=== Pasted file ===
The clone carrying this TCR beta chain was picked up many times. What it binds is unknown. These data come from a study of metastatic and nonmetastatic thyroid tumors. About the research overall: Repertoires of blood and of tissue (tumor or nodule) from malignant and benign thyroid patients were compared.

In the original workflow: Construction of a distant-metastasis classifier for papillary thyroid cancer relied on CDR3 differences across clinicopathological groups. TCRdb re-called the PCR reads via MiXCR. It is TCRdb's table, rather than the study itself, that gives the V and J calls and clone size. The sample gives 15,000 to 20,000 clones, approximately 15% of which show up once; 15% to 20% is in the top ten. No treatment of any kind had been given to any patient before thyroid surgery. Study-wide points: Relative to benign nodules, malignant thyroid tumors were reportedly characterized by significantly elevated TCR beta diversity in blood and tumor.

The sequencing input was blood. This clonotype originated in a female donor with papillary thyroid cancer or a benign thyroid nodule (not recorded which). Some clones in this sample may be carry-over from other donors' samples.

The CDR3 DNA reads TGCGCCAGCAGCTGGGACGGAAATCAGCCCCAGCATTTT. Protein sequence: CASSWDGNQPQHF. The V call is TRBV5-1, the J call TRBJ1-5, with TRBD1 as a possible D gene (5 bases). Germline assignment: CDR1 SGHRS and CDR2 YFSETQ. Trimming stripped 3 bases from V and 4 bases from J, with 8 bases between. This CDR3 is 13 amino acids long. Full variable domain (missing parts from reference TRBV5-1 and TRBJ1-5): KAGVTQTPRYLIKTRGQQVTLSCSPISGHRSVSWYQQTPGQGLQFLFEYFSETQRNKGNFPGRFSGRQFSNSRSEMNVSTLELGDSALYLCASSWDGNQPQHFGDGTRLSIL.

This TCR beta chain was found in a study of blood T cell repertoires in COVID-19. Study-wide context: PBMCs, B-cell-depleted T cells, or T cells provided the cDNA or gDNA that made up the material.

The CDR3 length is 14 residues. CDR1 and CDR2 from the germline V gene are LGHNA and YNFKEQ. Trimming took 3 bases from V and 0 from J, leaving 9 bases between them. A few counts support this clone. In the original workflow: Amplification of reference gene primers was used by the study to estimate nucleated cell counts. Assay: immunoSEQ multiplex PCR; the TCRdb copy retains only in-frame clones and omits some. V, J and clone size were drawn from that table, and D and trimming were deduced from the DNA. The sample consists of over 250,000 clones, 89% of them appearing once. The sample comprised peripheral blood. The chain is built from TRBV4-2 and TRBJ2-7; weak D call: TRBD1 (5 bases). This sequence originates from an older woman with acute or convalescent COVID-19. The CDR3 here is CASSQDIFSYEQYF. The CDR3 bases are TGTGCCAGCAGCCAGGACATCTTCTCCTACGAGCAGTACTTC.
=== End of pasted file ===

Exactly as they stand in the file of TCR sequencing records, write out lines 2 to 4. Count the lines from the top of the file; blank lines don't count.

In the original workflow: Construction of a distant-metastasis classifier for papillary thyroid cancer relied on CDR3 differences across clinicopathological groups. TCRdb re-called the PCR reads via MiXCR. It is TCRdb's table, rather than the study itself, that gives the V and J calls and clone size. The sample gives 15,000 to 20,000 clones, approximately 15% of which show up once; 15% to 20% is in the top ten. No treatment of any kind had been given to any patient before thyroid surgery. Study-wide points: Relative to benign nodules, malignant thyroid tumors were reportedly characterized by significantly elevated TCR beta diversity in blood and tumor.

The sequencing input was blood. This clonotype originated in a female donor with papillary thyroid cancer or a benign thyroid nodule (not recorded which). Some clones in this sample may be carry-over from other donors' samples.

The CDR3 DNA reads TGCGCCAGCAGCTGGGACGGAAATCAGCCCCAGCATTTT. Protein sequence: CASSWDGNQPQHF. The V call is TRBV5-1, the J call TRBJ1-5, with TRBD1 as a possible D gene (5 bases). Germline assignment: CDR1 SGHRS and CDR2 YFSETQ. Trimming stripped 3 bases from V and 4 bases from J, with 8 bases between. This CDR3 is 13 amino acids long. Full variable domain (missing parts from reference TRBV5-1 and TRBJ1-5): KAGVTQTPRYLIKTRGQQVTLSCSPISGHRSVSWYQQTPGQGLQFLFEYFSETQRNKGNFPGRFSGRQFSNSRSEMNVSTLELGDSALYLCASSWDGNQPQHFGDGTRLSIL.